For me, Bangkok is: Heavenly, Modern and Convenient

Main Quote: I want people to taste a simple Thai delicious bite!

Khun Mhuay is originally from the nearby city, Samut Songkram, an area to the South of Bangkok, famous for its fish and seafood due to proximity to the Gulf of Thailand. She moved to Bangkok with her older sister, Khun Rong, in 1973 and helped her sell clothing for almost 20 years before starting her fish cake shop. Their grandmother always enjoyed cooking for the family and Khun Mhuay had gradually learned her grandmother’s secret recipe for these special fish cakes. She eventually decided to open her shop as fish cakes are a popular food, but it is hard to find delicious ones!


Her original shop was located in front of the Robinson Shopping Mall, which at that time was the early Bangrak Market. The current shop is now attached to the fruit stand (run by her sister). Even though the shop is small, it is in a great spot where people, both Thai and foreign pass by all the time and grab a smell (and taste) of her delicious treats!


The fish cake shop is located in Soi Charoen Krung 46, behind the Robinson shopping mall. Over 40 years ago, the land at Robison used to be the Bangrak Market, one of the largest in Bangkok. When the market moved, many of the vendors, including K.Mhuay had to find a new location. The current spot is a small space, but offers taste on a grand scale!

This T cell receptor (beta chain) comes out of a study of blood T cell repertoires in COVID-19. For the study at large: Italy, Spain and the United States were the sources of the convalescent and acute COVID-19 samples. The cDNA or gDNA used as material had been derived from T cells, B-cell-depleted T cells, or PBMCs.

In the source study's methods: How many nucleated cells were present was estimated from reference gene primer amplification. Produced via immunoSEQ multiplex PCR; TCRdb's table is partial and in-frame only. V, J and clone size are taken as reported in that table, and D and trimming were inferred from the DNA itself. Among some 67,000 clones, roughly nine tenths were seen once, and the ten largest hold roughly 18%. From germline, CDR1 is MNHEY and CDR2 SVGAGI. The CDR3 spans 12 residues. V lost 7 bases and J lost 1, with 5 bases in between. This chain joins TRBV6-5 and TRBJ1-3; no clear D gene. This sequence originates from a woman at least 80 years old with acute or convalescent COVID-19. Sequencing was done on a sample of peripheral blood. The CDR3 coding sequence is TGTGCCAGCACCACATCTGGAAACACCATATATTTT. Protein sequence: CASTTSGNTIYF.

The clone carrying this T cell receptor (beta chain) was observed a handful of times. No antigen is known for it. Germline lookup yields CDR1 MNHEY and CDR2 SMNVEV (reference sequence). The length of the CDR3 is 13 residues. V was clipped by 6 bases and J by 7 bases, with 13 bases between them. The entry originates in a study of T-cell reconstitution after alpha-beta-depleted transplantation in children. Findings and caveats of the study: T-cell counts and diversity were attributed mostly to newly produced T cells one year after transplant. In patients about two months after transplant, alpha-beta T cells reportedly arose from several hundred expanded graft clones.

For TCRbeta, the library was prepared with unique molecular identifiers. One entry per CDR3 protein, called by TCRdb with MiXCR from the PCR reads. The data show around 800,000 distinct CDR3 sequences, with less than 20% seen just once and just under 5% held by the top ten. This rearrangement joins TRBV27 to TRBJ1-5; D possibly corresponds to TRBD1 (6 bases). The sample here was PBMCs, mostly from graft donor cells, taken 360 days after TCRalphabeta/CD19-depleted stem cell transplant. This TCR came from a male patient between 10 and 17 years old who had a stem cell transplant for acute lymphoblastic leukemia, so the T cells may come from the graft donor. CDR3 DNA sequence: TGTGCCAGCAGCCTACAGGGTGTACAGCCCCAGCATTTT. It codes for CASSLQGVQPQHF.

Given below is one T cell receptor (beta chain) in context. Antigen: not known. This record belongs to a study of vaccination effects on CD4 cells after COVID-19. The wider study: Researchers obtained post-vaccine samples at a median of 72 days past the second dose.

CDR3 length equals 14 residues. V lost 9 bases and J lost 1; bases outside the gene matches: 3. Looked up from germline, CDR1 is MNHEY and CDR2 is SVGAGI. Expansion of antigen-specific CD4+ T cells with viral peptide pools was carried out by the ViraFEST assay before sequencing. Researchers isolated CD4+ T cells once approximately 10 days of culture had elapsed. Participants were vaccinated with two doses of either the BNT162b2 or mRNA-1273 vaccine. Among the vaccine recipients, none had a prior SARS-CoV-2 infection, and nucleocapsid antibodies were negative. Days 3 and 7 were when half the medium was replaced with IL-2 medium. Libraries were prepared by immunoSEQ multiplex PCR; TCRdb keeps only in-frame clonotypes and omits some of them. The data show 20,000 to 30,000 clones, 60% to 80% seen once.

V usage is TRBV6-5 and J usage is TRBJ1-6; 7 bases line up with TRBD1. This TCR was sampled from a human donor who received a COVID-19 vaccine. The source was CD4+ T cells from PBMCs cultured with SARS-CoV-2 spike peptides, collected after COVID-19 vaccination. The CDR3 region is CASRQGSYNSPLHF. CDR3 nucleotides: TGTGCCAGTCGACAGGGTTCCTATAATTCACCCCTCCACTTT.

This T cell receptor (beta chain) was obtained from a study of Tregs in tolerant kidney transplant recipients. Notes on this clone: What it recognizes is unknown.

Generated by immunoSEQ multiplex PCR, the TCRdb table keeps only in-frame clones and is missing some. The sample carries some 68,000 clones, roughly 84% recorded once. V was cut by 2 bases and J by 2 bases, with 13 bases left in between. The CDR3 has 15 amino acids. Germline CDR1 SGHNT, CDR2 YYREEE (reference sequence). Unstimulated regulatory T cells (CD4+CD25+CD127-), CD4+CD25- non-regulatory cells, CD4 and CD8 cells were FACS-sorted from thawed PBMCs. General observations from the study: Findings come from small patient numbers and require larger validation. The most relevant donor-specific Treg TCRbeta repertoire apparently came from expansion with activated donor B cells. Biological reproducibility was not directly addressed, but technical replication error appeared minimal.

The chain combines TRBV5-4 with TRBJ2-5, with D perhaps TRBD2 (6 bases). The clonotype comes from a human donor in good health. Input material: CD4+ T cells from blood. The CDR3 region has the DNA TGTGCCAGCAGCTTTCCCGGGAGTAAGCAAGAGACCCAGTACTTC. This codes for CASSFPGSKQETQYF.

The post Vendor Spotlight: Khun Mhuay (Fish Cakes) appeared first on Taste of Thailand.

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Thailand is a hot country and roadside drink stalls are very common here. Before we talked about Beat the Summer heat with roadside ice-creams and its varieties. But in this blog post we will know about colorful Thai sodas which are widely available through the streets.

Shingha Drinking Soda- it’s the main soda that’s usually mixed with syrup and later served in ice cubes

These are usually ordered by indicating the color of the flavor you want mixed with your soda water, so, for example, if you want a lime-flavored soda you’d order a green soda. Same goes for lime (green), hawai (blue) and orange (orange). The red one is  made by mixing a colored, flavored syrup into ice and soda water and it’s very popular, even among adults. Milk can be mixed into the colorful soda to make it more like a milkshake type.

Nam Manao is just fresh lime juice served with soda water and sugar syrup. If you love lemon juice then go for it. Nam Manao goes really well with spicy Thai Isaan foods!

Cha Manao (Thai lemon tea) is another popular beat the heat drink. It’s brewed just the same as cha yen but instead of being served with condensed milk, is served with freshly squeezed lime juice.

All these soda drinks contain high amount of sugar. If you prefer your soda drink without extra sugar, you can ask for it mai waan, which means “not sweet.” But you’ll still get a little sweetness from the condensed milk. And do not get surprised if you see any Thais/Foreigners drinking these sodas in a plastic bag, it’s just so common here!

The post Beat the Summer Heat: Thai Sodas appeared first on Taste of Thailand.